January 23, 2007
Look at how many candidates have already thrown the fishing nets out into the waters to try and suck up as much in campaign funds as they can.
Can people deal with this? I wonder. How much of the early effort will translate into actual voting support? Probably very little. Who's really paying attention? And will voters become numb to it by the time Election Day rolls around?
At this stage of the game, it's all about the Benjamins. The next twelve months will determine who is still in, and who it history.
How long will it be until we start seeing campaigns officially begin within the previous election cycle?
January 08, 2007
Just for shits 'n giggles, guess who each of these donor's candidate of choice is (answers and link below the fold).
1.) Oliver Stone
3.) Dennis Hopper
4.) Bill Gates
5.) Kris Kristofferson
6.) Kelsey Grammer
7.) Norman Lear
8.) Candice Bergen
Click "read more" to see how you did... more...
January 03, 2007
HereÂ’s my review.
One line in the column warmed my heart in particular:
The majority party in Congress gets to pass the bills it wants. The minority party, especially where the margins are close, has a strong say in the form bills take. And the Constitution leaves it to the president to use his judgment whether they should be signed into law.It seems he got the memo. He may be a lame-duck, but the President clearly recognizes his responsibility to limit the amount of damage that the Democrats' razor-thin majority can do at this critical time of our country's history.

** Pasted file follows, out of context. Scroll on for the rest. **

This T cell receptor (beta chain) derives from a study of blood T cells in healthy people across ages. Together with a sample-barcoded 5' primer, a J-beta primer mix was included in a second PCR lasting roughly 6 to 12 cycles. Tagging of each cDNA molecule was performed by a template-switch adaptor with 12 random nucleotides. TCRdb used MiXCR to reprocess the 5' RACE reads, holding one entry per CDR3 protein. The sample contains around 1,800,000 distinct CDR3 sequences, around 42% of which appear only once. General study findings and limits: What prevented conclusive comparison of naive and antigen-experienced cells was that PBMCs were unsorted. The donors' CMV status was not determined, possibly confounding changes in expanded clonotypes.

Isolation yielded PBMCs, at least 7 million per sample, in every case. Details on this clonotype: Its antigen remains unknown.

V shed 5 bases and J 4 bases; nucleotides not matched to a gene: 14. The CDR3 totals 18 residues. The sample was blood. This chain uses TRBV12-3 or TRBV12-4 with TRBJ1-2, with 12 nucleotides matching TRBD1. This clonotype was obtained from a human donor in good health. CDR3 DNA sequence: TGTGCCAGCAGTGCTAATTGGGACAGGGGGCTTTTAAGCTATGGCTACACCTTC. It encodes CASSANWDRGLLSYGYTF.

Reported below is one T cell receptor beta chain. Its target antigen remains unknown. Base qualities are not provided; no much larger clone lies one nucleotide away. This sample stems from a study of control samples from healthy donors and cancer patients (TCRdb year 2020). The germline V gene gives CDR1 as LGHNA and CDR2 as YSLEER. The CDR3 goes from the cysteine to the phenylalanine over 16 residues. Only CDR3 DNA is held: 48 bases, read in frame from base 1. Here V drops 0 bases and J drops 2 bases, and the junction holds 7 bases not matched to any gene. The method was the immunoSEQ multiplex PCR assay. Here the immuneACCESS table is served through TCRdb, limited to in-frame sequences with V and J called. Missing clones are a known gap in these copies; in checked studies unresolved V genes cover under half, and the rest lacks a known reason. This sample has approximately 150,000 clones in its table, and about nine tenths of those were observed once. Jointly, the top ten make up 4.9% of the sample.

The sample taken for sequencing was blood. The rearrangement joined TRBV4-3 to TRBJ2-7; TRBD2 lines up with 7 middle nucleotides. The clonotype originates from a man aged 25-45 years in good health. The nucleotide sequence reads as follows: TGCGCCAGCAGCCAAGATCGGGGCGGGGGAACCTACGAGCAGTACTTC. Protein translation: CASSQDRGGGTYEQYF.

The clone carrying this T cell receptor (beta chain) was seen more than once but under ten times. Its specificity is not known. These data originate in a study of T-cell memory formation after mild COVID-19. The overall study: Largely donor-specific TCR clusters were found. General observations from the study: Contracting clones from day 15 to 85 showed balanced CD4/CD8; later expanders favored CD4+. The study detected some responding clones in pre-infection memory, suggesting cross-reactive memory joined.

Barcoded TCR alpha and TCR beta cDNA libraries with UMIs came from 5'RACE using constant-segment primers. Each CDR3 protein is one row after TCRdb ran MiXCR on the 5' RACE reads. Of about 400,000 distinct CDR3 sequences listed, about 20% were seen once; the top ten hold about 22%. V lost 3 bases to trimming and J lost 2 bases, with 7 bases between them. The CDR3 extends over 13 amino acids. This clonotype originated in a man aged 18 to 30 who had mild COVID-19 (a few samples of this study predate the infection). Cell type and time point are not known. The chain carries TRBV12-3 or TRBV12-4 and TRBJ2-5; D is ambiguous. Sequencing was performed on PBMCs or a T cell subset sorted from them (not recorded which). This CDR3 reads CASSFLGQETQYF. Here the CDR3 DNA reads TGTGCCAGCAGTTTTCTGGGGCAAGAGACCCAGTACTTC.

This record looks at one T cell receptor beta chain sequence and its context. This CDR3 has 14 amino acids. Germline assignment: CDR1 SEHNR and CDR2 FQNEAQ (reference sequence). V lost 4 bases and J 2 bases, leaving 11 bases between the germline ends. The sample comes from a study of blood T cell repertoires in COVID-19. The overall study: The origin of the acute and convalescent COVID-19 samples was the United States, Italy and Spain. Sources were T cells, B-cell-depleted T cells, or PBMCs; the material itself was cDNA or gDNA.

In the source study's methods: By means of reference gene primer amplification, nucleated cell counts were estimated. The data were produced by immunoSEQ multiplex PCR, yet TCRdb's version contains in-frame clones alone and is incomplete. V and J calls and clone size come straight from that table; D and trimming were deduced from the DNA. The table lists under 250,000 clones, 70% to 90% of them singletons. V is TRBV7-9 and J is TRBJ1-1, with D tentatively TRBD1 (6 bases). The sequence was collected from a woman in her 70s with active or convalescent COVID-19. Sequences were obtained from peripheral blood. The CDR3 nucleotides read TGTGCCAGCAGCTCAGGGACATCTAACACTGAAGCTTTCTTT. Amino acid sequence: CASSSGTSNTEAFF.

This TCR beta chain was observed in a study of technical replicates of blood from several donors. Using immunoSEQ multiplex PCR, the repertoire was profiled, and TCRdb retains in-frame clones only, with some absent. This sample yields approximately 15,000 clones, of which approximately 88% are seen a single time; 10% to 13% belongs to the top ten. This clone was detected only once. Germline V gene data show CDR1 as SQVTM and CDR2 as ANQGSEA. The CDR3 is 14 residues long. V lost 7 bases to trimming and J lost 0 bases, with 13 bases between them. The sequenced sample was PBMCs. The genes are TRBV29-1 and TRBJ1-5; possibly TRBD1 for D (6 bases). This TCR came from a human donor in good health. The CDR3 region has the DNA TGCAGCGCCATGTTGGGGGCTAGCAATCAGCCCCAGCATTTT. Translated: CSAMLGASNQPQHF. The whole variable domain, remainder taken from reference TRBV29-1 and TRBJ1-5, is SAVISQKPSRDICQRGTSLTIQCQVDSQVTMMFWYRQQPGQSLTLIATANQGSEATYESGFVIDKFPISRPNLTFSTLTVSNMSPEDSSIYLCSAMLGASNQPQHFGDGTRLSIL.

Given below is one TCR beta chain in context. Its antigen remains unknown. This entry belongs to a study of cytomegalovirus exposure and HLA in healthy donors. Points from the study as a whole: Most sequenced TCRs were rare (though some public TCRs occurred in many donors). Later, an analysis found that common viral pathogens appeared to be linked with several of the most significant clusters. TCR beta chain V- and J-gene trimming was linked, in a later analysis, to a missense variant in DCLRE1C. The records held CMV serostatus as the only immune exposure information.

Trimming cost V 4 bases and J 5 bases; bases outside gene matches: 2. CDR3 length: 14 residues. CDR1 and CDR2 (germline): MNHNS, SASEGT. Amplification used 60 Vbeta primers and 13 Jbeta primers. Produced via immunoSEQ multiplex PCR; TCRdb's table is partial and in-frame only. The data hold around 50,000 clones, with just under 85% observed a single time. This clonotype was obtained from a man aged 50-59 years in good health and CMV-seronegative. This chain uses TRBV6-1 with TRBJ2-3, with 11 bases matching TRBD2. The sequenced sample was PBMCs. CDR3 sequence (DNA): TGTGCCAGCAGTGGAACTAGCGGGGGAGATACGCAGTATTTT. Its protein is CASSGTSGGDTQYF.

Capt. Ed, however, is not so sure it will be all that necessary.
He will probably get a lot more practice at vetoing legislation over the next two years now that he has no Republican majority to protect. This may not make much difference to the Democrats, who will probably have a very difficult time passing any kind of legislation, thanks to the weakness and character of their majority. They only can stand to shed a handful of votes on any bill, and the Blue Dogs outweigh that margin by at least a factor of two. Party unanimity will only last a short time; freshmen from formerly Republican districts will not risk their re-election chances by going the full Pelosi. If they do, the two-seat Democratic majority in the Senate will probably not be sufficient to push the bills through any kind of concerted Republican effort to stop them. Bush may not have an opportunity to sign or veto much, outside of normal appropriations bills.So, starting tomorrow, expect gridlock - and politics as usual.
The Democrats know this, and they will concentrate their efforts elsewhere -- such as investigations and House rules changes, where their power runs free of the executive. I suspect we will see a return of the Do-Nothings in terms of legislation, but a long, tiresome slog of probes into every nook and cranny of the White House in order to dig up any dirt that can be used in 2008 on the GOP.
Hey, it could be a lot worse.
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